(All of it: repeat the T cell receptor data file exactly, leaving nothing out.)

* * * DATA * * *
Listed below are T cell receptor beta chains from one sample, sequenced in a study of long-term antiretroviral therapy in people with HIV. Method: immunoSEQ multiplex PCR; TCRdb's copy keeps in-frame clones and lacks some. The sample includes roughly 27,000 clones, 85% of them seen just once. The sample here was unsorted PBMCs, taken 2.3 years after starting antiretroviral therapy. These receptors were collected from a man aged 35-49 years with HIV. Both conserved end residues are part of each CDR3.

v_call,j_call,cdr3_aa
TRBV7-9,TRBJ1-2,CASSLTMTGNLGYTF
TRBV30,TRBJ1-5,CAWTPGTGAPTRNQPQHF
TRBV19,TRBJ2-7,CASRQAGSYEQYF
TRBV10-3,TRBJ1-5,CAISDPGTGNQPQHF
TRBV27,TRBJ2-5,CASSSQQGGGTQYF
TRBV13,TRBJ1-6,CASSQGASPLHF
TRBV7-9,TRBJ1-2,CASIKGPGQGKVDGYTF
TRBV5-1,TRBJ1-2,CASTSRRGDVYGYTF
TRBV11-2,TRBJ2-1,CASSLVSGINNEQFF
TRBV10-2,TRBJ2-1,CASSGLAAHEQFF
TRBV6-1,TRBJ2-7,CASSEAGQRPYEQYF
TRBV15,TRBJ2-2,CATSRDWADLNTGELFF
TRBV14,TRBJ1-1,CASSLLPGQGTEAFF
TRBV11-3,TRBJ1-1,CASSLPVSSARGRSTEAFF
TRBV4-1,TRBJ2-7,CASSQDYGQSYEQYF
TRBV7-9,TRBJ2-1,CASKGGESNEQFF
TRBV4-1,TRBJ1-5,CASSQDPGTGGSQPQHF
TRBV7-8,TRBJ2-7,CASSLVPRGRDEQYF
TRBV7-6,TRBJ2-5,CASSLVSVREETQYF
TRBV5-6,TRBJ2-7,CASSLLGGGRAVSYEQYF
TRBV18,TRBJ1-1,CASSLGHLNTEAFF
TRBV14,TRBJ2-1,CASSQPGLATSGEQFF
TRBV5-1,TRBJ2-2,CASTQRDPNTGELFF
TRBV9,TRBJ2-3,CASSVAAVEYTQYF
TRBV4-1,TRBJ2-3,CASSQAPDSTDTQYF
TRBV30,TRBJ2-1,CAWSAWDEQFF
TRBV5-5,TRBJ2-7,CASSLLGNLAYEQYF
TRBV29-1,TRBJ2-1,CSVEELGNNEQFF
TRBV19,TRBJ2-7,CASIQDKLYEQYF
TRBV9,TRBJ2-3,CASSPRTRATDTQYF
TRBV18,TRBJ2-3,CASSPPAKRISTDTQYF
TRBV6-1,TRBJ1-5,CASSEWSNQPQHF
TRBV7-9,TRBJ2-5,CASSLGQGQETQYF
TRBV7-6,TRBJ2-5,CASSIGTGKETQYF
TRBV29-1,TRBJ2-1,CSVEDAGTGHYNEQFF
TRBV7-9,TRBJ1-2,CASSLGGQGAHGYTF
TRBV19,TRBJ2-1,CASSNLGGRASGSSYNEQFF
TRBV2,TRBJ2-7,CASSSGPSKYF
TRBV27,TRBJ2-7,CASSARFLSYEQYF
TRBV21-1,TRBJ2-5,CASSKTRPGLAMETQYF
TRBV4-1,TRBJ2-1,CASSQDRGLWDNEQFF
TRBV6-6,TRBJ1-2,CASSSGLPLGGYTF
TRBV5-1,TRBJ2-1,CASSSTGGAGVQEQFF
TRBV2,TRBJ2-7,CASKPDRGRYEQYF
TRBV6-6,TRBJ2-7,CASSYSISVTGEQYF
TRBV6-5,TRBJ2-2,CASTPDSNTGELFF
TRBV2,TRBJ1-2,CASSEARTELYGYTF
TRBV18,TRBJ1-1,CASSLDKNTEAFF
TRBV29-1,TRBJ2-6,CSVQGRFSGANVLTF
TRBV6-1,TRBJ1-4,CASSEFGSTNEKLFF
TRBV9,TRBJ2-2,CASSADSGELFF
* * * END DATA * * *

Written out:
Listed below are T cell receptor beta chains from one sample, sequenced in a study of long-term antiretroviral therapy in people with HIV. Method: immunoSEQ multiplex PCR; TCRdb's copy keeps in-frame clones and lacks some. The sample includes roughly 27,000 clones, 85% of them seen just once. The sample here was unsorted PBMCs, taken 2.3 years after starting antiretroviral therapy. These receptors were collected from a man aged 35-49 years with HIV. Both conserved end residues are part of each CDR3.

v_call,j_call,cdr3_aa
TRBV7-9,TRBJ1-2,CASSLTMTGNLGYTF
TRBV30,TRBJ1-5,CAWTPGTGAPTRNQPQHF
TRBV19,TRBJ2-7,CASRQAGSYEQYF
TRBV10-3,TRBJ1-5,CAISDPGTGNQPQHF
TRBV27,TRBJ2-5,CASSSQQGGGTQYF
TRBV13,TRBJ1-6,CASSQGASPLHF
TRBV7-9,TRBJ1-2,CASIKGPGQGKVDGYTF
TRBV5-1,TRBJ1-2,CASTSRRGDVYGYTF
TRBV11-2,TRBJ2-1,CASSLVSGINNEQFF
TRBV10-2,TRBJ2-1,CASSGLAAHEQFF
TRBV6-1,TRBJ2-7,CASSEAGQRPYEQYF
TRBV15,TRBJ2-2,CATSRDWADLNTGELFF
TRBV14,TRBJ1-1,CASSLLPGQGTEAFF
TRBV11-3,TRBJ1-1,CASSLPVSSARGRSTEAFF
TRBV4-1,TRBJ2-7,CASSQDYGQSYEQYF
TRBV7-9,TRBJ2-1,CASKGGESNEQFF
TRBV4-1,TRBJ1-5,CASSQDPGTGGSQPQHF
TRBV7-8,TRBJ2-7,CASSLVPRGRDEQYF
TRBV7-6,TRBJ2-5,CASSLVSVREETQYF
TRBV5-6,TRBJ2-7,CASSLLGGGRAVSYEQYF
TRBV18,TRBJ1-1,CASSLGHLNTEAFF
TRBV14,TRBJ2-1,CASSQPGLATSGEQFF
TRBV5-1,TRBJ2-2,CASTQRDPNTGELFF
TRBV9,TRBJ2-3,CASSVAAVEYTQYF
TRBV4-1,TRBJ2-3,CASSQAPDSTDTQYF
TRBV30,TRBJ2-1,CAWSAWDEQFF
TRBV5-5,TRBJ2-7,CASSLLGNLAYEQYF
TRBV29-1,TRBJ2-1,CSVEELGNNEQFF
TRBV19,TRBJ2-7,CASIQDKLYEQYF
TRBV9,TRBJ2-3,CASSPRTRATDTQYF
TRBV18,TRBJ2-3,CASSPPAKRISTDTQYF
TRBV6-1,TRBJ1-5,CASSEWSNQPQHF
TRBV7-9,TRBJ2-5,CASSLGQGQETQYF
TRBV7-6,TRBJ2-5,CASSIGTGKETQYF
TRBV29-1,TRBJ2-1,CSVEDAGTGHYNEQFF
TRBV7-9,TRBJ1-2,CASSLGGQGAHGYTF
TRBV19,TRBJ2-1,CASSNLGGRASGSSYNEQFF
TRBV2,TRBJ2-7,CASSSGPSKYF
TRBV27,TRBJ2-7,CASSARFLSYEQYF
TRBV21-1,TRBJ2-5,CASSKTRPGLAMETQYF
TRBV4-1,TRBJ2-1,CASSQDRGLWDNEQFF
TRBV6-6,TRBJ1-2,CASSSGLPLGGYTF
TRBV5-1,TRBJ2-1,CASSSTGGAGVQEQFF
TRBV2,TRBJ2-7,CASKPDRGRYEQYF
TRBV6-6,TRBJ2-7,CASSYSISVTGEQYF
TRBV6-5,TRBJ2-2,CASTPDSNTGELFF
TRBV2,TRBJ1-2,CASSEARTELYGYTF
TRBV18,TRBJ1-1,CASSLDKNTEAFF
TRBV29-1,TRBJ2-6,CSVQGRFSGANVLTF
TRBV6-1,TRBJ1-4,CASSEFGSTNEKLFF
TRBV9,TRBJ2-2,CASSADSGELFF